And They Lived Happily Ever After

Favourite Fairy Tales

Ask someone to tell you the fairy tales they remember from their childhood, and they will likely have an answer within seconds. Here the Five Quills team discuss the stories they grew up with and explore this millennia-spanning genre with folklore scholar Michèle Simonsen.

“In European traditional society, tales of magic were told for grown-ups, to pass the time during tedious work,” explains author and folklore scholar Michèle Simonsen. “They also had a psychosocial function of wishful thinking. A world turned upside down where the poor and oppressed became rich and powerful.

Shortly after the publication of the Grimm Brothers’ Household Tales, the audience changed completely, from rural adults to children of the bourgeoisie; oral performance gave way to written texts.

Their function also changed, from wishful thinking to the moral education of children. It is not surprising that the meaning of tales altered, sometimes considerably. Cinderella is a case in point.”

A Ladybird Easy-Reading Book, Well-Loved Tales, Cinderella © Ladybird

A Ladybird Easy-Reading Book, Well-Loved Tales, Cinderella © Ladybird

“Cinderella is a very complex tale, widespread in the whole of Europe, but known too in the other continents. Its many recorded versions take many forms. In most cases, Cinderella does not get help from her fairy godmother, but by visiting the tomb of her dead mother. She finds her pretty clothes in a nut or on the branches of a tree which grows on her mother’s tomb. Moreover, in most French traditional versions, Cinderella and her sisters are not going to the ball, but to church. This is where rural populations met once a week, where contracts were agreed upon, where young men could flirt with young women. Cinderella is not prevented to go to church by her evil family; on the contrary, she refuses to go out, preferring to stay at home, “near the ashes”: social phobia or lack of maturity? In one version, her father states explicitly:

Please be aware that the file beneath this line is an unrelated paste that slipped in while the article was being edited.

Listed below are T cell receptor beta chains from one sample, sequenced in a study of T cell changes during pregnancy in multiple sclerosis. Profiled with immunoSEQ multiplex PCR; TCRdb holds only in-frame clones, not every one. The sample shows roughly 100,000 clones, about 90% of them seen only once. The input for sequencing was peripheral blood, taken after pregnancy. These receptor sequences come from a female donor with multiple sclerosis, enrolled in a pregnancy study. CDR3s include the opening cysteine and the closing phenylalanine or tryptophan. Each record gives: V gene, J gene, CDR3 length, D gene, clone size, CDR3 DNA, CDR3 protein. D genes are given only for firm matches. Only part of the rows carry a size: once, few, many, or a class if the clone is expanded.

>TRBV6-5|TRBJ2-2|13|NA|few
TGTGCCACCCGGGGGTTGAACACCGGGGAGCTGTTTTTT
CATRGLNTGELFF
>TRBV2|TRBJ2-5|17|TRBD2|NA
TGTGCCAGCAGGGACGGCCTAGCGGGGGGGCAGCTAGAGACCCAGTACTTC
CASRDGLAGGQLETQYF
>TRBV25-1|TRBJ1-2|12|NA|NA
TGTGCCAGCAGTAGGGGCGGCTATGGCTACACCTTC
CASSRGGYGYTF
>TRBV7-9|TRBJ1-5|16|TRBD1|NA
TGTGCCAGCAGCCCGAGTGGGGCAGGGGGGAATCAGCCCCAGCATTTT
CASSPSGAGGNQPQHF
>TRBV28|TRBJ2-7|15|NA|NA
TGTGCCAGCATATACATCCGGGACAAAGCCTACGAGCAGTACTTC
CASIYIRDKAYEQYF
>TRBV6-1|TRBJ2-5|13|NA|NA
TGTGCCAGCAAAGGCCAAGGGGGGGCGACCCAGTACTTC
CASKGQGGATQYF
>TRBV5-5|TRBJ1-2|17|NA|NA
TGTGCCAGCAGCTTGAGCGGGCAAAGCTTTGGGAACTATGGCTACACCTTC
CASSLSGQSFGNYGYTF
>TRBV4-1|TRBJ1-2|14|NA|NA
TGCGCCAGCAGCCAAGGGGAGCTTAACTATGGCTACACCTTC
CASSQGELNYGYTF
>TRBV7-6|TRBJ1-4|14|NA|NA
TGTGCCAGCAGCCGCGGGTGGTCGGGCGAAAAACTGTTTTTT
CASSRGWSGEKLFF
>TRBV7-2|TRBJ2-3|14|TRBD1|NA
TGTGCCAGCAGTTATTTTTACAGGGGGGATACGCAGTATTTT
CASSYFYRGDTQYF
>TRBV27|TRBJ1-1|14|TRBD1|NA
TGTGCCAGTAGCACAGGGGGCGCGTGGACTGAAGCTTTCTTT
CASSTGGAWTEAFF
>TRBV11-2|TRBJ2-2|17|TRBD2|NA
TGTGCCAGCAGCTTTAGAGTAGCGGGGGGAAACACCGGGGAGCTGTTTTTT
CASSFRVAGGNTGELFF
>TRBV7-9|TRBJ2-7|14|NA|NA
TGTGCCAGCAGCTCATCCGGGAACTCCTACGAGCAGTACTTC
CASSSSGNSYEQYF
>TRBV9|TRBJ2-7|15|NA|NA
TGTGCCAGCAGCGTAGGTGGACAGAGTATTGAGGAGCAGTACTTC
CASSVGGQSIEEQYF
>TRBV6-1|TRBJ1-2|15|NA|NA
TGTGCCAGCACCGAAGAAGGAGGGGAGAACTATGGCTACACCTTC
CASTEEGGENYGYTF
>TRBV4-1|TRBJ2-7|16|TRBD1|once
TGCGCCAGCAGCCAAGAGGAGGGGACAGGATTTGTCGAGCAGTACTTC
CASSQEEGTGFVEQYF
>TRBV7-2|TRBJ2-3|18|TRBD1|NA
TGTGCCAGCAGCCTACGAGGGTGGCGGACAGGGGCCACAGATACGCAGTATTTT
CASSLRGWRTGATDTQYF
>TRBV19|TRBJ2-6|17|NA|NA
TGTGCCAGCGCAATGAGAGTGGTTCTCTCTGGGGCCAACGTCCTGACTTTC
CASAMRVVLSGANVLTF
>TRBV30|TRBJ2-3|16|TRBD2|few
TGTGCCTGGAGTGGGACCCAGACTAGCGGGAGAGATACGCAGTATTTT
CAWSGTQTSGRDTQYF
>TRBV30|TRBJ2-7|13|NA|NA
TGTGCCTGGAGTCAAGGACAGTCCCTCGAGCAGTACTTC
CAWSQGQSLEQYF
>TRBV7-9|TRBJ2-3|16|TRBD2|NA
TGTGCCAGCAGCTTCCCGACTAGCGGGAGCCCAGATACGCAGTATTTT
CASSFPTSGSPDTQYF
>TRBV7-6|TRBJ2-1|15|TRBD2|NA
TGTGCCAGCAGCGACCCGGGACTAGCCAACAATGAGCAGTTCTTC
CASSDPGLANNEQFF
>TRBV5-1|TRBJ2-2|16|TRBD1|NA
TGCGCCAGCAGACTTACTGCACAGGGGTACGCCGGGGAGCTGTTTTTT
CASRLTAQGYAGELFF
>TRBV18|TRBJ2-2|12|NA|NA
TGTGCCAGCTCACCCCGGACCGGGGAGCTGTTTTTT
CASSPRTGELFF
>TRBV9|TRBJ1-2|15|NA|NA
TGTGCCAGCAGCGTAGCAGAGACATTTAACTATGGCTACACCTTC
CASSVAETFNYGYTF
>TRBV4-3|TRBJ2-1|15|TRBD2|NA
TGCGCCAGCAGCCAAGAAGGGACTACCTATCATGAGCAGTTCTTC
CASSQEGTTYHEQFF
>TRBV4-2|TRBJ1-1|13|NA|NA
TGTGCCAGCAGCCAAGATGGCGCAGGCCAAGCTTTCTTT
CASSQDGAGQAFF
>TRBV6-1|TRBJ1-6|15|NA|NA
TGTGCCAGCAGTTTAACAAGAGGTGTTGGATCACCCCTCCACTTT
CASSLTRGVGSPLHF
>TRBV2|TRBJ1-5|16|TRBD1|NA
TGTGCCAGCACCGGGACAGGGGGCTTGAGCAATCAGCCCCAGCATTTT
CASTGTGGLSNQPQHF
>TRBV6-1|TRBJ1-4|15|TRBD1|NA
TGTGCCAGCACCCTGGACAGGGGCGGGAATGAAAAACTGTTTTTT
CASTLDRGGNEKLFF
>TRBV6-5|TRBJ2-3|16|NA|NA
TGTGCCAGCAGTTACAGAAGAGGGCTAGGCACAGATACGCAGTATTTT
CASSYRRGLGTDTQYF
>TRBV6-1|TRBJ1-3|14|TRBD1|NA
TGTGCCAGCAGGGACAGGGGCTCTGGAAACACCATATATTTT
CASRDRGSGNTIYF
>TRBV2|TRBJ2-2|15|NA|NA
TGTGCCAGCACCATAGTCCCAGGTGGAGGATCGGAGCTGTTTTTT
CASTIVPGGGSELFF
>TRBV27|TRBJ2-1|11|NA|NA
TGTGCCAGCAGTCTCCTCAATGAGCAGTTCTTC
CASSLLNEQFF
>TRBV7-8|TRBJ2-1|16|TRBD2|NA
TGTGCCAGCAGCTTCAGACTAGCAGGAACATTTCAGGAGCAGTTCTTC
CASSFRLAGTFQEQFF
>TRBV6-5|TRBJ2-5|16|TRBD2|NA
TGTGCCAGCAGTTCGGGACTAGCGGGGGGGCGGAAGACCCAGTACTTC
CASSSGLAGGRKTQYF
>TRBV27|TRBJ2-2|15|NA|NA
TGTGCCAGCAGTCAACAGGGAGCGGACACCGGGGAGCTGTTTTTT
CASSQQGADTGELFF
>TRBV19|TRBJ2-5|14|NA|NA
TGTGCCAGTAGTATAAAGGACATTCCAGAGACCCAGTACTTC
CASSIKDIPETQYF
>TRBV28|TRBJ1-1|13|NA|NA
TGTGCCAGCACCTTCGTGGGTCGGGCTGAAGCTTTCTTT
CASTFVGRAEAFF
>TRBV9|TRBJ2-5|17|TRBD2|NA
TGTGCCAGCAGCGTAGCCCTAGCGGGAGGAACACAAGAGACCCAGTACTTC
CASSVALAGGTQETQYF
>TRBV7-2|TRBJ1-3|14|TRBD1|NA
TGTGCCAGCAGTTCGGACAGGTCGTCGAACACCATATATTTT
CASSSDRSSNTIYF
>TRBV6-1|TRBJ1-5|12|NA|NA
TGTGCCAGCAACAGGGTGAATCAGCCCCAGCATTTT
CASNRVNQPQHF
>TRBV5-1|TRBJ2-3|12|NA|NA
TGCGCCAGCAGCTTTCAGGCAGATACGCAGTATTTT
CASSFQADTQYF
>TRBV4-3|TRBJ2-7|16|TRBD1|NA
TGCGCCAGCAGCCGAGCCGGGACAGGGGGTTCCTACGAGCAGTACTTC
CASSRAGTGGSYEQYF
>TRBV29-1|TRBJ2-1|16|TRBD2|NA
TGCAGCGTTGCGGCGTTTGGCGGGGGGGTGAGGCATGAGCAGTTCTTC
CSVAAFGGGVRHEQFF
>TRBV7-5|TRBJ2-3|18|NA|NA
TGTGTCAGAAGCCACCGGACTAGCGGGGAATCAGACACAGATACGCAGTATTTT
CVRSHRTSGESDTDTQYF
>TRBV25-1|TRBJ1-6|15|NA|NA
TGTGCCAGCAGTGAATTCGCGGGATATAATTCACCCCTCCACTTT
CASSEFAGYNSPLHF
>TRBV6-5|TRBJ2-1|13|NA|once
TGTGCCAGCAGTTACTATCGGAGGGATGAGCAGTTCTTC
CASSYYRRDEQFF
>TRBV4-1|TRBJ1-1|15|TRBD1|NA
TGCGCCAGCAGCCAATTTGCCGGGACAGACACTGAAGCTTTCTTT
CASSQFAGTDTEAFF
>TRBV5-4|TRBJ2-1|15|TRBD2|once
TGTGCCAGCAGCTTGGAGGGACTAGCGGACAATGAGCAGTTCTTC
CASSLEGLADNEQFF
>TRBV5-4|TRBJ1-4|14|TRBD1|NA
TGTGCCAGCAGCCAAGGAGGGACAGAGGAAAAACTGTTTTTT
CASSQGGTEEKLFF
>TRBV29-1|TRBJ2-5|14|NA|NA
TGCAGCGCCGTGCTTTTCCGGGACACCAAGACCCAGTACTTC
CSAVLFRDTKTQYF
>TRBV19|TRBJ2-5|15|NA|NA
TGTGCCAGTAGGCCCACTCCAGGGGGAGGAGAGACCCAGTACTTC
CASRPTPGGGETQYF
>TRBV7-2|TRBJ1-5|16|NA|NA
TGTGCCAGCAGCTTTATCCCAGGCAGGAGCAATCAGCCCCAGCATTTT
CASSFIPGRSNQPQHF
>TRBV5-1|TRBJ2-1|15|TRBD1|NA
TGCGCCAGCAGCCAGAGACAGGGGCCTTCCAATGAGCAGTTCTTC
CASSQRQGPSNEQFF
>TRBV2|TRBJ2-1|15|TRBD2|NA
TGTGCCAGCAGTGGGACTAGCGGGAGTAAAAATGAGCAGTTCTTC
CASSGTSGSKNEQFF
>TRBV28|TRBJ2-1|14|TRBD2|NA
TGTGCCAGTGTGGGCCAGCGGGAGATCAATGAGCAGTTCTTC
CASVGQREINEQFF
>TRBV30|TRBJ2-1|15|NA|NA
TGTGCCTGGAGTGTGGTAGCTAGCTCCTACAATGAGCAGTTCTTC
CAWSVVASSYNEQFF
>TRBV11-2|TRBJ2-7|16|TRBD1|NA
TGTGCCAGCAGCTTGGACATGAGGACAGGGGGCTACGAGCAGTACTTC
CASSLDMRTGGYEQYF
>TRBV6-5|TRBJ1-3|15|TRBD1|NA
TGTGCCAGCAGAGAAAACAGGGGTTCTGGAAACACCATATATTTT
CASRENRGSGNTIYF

“Poor Cinderella! Won’t you leave the hearth? Then we will never get you married!”

“The first fairytale I have clear memories of reading was Cinderella,” Sky Private Eye author Jane Clarke reminisces, “The pictures I see in my mind’s eye are from the Ladybird version. I remember finding the Ugly Sisters and the mice more interesting than Cinderella, despite the wonderful ball gowns she wore.  And, even then, I was unimpressed with the idea of being rescued by a handsome prince! Now I have granddaughters, I’m especially keen that they don’t feel the need to be rescued by a Prince, handsome or otherwise. It’s not a new idea, of course, as a library assistant in the late 1980s I loved sharing the wonderful The Paper Bag Princess by Robert Munsch, illustrated by Michael Martchenko.”

Fairy Tales have always been part of my life

“Some of my earliest memories are of being told the stories by my mum and dad,” continues Jane. “They were both members of the local amateur dramatics society, so the telling was very dramatic and they used lots of different voices.  I can still hear all three of my Dad’s Billy Goats Gruff in my head! I especially loved it when there was a refrain I could join in with, it became part of the telling.”

Brother Grimm Fairy Tales, Knaur Publishers

“My first memory of fairy tales was listening to my mother read the Brothers Grimm in German,” Daniela Schneider, Five Quills founder and publisher, remembers, “I was shocked by Cinderella when the sisters hacked off their toes or parts of their foot just to make the slipper fit. I never understood how the Prince was oblivious to the blood gushing from their feet and covering the lovely golden slipper!”

For many of us, like Jane, Ladybird’s Well-Loved Tales, published between 1964 and the early 1990s, were our introduction to fairy tales as children. Mostly based on the stories by Hans Christian Andersen, the Brothers Grimm and Charles Perrault, their first title, interestingly, was Cinderella. For me, as a writer, Thumbelina, the little girl who came out of a tulip, facing the challenge of being half as big as a thumb, and The Ugly Duckling who turns out to be a swan, are the Well-Loved Tales that sparked my imagination as a child. Sky Private Eye illustrator Loretta Schauer always comes back to Snow White and Rose Red, the two sisters who befriend a bear, a king’s son put under a spell by an ungrateful dwarf.

The endpapers of Ladybird's Well-Loved Tales © Ladybird

The instantly recognisable endpapers of Ladybird’s Well-Loved Tales © Ladybird

 

Sky Private Eye and the Case of the Sparkly Slipper © Five Quills 2018

A new Cinderella story for younger readers, Sky Private Eye and The Case of the Sparkly Slipper, written by Jane Clarke and illustrated by Loretta Schauer, comes out in March 2018.

Get a first look at some of the illustrations from the new book, here.

Sky Private Eye books.

 

 

 

Edited by Janey Robinson